This brings me to perhaps the worst slavery in human history. If one were a white person in north America from the 17th to the 19th century, and one saw a black-skinned person, in most circumstances the white person’s default assumption was that this was a slave, and the property of a white person, just on the basis of skin-colour. This was markedly different from Greco-Roman slavery which was in turn different from ancient Israel’s slavery. It is really quite important to say that not all these historical systems are equivalent. American negro-slavery was chattel slavery, meaning the slaves were categorised like livestock, and their own children belonged to the slave-owner, their births adding to the master's property wealth. (Greco-Roman slavery had similar elements, but the American experience was qualitatively worse not least for its ethnically-based system.) Not all things that may be called slavery are chattel slavery, and conflating different systems serves dubious agendas. The problematic likening (by some authors) of Irish people's indentured servitude (in America) to the chattel slavery experienced by Africans and their children is a case in point. It is wrong historically and morally to count these as the same, and dubious agendas are to be countered. For the same reasons, it is quite important not to count the experience of the Israelites under the law of Moses as chattel slavery or equivalent to the American experience. It wasn't, and if we do not keep these things in mind, we can lose sight of what is worse about chattel slavery and especially the trans-Atlantic slave trade.
During the terrible centuries of slavery in America, African-American slaves took for themselves a message of freedom from their Bibles, and made the story very much their own story of hope. Just as they read of a God who had listened to the cries of the oppressed Israelites enslaved in Egypt, they saw a God who could rescue them from slavery too. It speaks volumes that slaveholders tried to make sure that such passages were missing in African-American slaves’ copies of the Bible.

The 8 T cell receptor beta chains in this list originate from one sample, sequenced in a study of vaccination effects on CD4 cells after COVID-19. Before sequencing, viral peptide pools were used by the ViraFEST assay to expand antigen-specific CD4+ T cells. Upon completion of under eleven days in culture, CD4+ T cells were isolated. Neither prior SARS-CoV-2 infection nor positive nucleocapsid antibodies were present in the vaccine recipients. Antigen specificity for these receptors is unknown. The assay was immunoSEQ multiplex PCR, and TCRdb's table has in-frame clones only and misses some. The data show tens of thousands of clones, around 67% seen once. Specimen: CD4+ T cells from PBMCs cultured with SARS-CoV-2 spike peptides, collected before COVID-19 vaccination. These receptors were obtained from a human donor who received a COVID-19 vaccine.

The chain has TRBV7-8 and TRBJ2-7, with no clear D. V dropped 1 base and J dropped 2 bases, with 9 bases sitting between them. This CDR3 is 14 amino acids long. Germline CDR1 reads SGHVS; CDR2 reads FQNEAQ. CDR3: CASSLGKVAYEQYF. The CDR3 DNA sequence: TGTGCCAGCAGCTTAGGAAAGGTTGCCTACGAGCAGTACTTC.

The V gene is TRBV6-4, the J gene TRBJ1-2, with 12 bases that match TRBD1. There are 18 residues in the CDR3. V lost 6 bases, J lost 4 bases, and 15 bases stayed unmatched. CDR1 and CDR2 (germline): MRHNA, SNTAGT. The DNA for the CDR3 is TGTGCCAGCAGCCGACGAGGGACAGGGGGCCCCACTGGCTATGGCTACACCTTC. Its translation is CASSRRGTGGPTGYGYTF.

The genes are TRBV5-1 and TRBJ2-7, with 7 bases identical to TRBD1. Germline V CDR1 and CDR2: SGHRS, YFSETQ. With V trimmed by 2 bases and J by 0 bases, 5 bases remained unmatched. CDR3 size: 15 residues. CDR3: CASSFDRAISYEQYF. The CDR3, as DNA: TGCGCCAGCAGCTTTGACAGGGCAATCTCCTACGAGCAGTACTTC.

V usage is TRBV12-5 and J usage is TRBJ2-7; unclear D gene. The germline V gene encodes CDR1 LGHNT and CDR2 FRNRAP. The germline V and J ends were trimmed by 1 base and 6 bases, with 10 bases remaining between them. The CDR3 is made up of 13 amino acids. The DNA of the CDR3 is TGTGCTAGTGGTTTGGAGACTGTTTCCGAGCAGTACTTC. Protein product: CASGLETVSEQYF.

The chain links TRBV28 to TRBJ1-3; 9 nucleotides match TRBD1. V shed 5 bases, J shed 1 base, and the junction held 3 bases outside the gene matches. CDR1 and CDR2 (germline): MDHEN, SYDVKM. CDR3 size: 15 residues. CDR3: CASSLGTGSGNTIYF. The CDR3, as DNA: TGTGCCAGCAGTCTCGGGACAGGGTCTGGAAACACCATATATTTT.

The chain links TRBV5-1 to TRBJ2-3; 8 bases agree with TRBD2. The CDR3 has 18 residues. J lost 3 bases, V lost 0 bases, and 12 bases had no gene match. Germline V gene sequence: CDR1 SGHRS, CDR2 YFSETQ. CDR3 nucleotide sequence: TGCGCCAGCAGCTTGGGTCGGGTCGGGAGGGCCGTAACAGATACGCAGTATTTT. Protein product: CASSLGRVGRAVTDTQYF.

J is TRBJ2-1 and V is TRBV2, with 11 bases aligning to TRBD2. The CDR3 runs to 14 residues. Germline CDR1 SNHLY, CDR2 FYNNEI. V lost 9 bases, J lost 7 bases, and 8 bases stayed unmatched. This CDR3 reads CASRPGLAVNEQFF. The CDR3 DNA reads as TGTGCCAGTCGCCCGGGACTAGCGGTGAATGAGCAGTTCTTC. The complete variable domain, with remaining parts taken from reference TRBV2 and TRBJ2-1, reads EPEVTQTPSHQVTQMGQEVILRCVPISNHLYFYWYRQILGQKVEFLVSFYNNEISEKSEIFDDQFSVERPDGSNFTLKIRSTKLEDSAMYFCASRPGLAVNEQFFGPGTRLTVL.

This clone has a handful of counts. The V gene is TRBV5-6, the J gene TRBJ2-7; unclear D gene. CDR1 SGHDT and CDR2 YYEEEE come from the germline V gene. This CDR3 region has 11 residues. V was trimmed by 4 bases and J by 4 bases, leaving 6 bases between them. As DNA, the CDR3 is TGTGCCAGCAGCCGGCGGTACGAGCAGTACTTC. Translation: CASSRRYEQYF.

For much of church history, the biblical ideas in my 21 points have not been acted upon by powerful churches, especially those that practised and defended slavery in north America. (There were exceptions such as the Mennonites who spoke out against it from the 17th century, and those who joined the anti-slavery movement.) But slave-owners would cherry-pick Bible passages to try to authorise slavery and all kinds of abuses (which ought to question their Christian credentials altogether). That would be a whole other post, and this one is long enough. One part of the battles in America on the way to abolishing slavery were two sides using Bible verses against each other.[12] One crumb of comfort from that is this: if it were not for Christianity’s long-term influence, it would probably have been all sides agreeing to keep slavery in America, because in most places in most of human history, that is what people would have expected.

To repeat, despite the worst misuses of the Bible, there is something in the story of a crucified saviour, who taught his disciples to wash each others’ feet - and taught that the last would be first - that altogether changes hearts, and changed the world so much that the default belief today is that people should not be owned, bought and sold. Like Paul, Christians live expectant of the world to come. A world without slavery. That is why it is right that people work for the end of slavery now. Just as there was no slavery in the Garden of Eden, there will be no slavery in the world to come. And in Jesus, that new creation has begun. It is in this big story that God's complaint against slavery is framed. I thought it was worth repeating that bit!